Chuck E. Weiss 'Was More Than the Title of a Song'

'Chuck E.'s in Love,' about a music industry character, launched Rickie Lee Jones' career
By Bob Cronin,  Newser Staff
Posted Jul 31, 2021 3:25 PM CDT
Chuck E. Weiss 'Was More Than the Title of a Song'
"It's not that good, man," Chuck E. Weiss, shown in 2002, once said of his 1981 album, "The Other Side of Town."   (AP Photo/Damian Dovarganes)

Chuck E. Weiss, a musician and—with close friends Rickie Lee Jones and Tom Waits—prankish presence in Los Angeles music circles who inspired Jones' biggest hit, has died. He was 76. His family said the cause was kidney failure, the New York Times reports. Weiss was a songwriter, drummer, club owner, disc jockey, expert on blues and R&B, musician, frontman, and all-around musical character. He added bits of other types of music, such as zydeco, as well as poetry, to his own rock 'n' roll. Weiss could turn "a club room into an instant party," Bruce Haring writes in Deadline. "He was a thrilling guy, and a disaster for a time," Jones said, "as thrilling people often are." For 11 years, Weiss and his band, the Goddamn Liars, played The Central nightclub weekly. When the Sunset Strip club faded, he talked Johnny Depp into helping, and the place morphed into the successful Viper Room.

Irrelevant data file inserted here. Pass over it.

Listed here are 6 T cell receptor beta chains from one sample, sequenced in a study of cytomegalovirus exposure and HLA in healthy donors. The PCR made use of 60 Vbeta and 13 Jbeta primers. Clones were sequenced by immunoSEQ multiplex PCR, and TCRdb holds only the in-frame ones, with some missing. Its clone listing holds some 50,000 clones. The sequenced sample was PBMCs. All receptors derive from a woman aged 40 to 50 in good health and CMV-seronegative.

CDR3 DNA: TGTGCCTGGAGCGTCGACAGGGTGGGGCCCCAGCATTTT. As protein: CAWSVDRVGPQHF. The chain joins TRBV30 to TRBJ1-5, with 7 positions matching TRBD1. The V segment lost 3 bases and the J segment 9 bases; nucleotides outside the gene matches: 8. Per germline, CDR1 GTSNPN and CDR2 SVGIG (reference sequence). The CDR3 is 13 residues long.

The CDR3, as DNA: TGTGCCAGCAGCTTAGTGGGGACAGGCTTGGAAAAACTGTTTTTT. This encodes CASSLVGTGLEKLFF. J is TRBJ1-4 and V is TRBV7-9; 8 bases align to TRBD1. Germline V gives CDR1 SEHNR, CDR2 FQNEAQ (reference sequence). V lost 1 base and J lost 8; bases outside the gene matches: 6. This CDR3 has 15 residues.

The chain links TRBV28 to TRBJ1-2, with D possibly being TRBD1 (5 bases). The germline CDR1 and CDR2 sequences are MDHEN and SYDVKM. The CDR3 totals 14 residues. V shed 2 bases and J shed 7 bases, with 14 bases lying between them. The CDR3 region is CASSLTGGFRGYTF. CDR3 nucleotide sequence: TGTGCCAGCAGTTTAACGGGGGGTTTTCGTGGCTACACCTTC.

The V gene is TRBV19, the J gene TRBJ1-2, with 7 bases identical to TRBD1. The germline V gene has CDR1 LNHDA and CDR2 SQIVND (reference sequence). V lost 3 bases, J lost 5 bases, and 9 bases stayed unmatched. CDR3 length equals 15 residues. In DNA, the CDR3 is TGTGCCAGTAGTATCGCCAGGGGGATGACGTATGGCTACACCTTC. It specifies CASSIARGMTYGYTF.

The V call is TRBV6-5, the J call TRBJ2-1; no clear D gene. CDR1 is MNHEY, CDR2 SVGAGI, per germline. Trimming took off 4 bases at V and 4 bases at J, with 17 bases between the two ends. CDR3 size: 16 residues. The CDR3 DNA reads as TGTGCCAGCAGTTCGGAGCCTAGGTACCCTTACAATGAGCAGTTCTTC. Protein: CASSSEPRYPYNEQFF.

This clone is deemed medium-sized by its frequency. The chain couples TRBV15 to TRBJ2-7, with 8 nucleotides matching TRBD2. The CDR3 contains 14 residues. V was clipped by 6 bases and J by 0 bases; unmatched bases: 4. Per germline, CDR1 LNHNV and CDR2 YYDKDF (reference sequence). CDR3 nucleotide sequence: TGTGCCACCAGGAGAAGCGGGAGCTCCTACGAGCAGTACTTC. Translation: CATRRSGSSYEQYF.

Weiss grew up in Denver. Through a promoter, he met and often drummed with musicians such as blues giants Muddy Waters, Howlin' Wolf, and Dr. John. He also met and became friends with Waits, and the two moved to Los Angeles in the mid-1970s. They met Rickie Lee Jones, a young singer-songwriter; she and Waits became a couple. The trio lived at the Tropicana Motel, a less-than-elegant punk motel on Santa Monica Boulevard, and became a fixture at Hollywood clubs and industry parties. "It seems sometimes like we're real romantic dreamers who got stuck in the wrong time zone," Jones said in 1979, per Rolling Stone. At one point, Weiss vanished, resurfacing in a call to Waits. He said he'd moved back to Denver to pursue a romance with a distant cousin. After hanging up, Waits told Jones, "Chuck E.'s in love!" The resulting song reached No. 4 and launched Jones' debut album. After Weiss' death, a former publicist pleaded on social media, "Please let people know he was so much more than the title of a song." (More obituary stories.)

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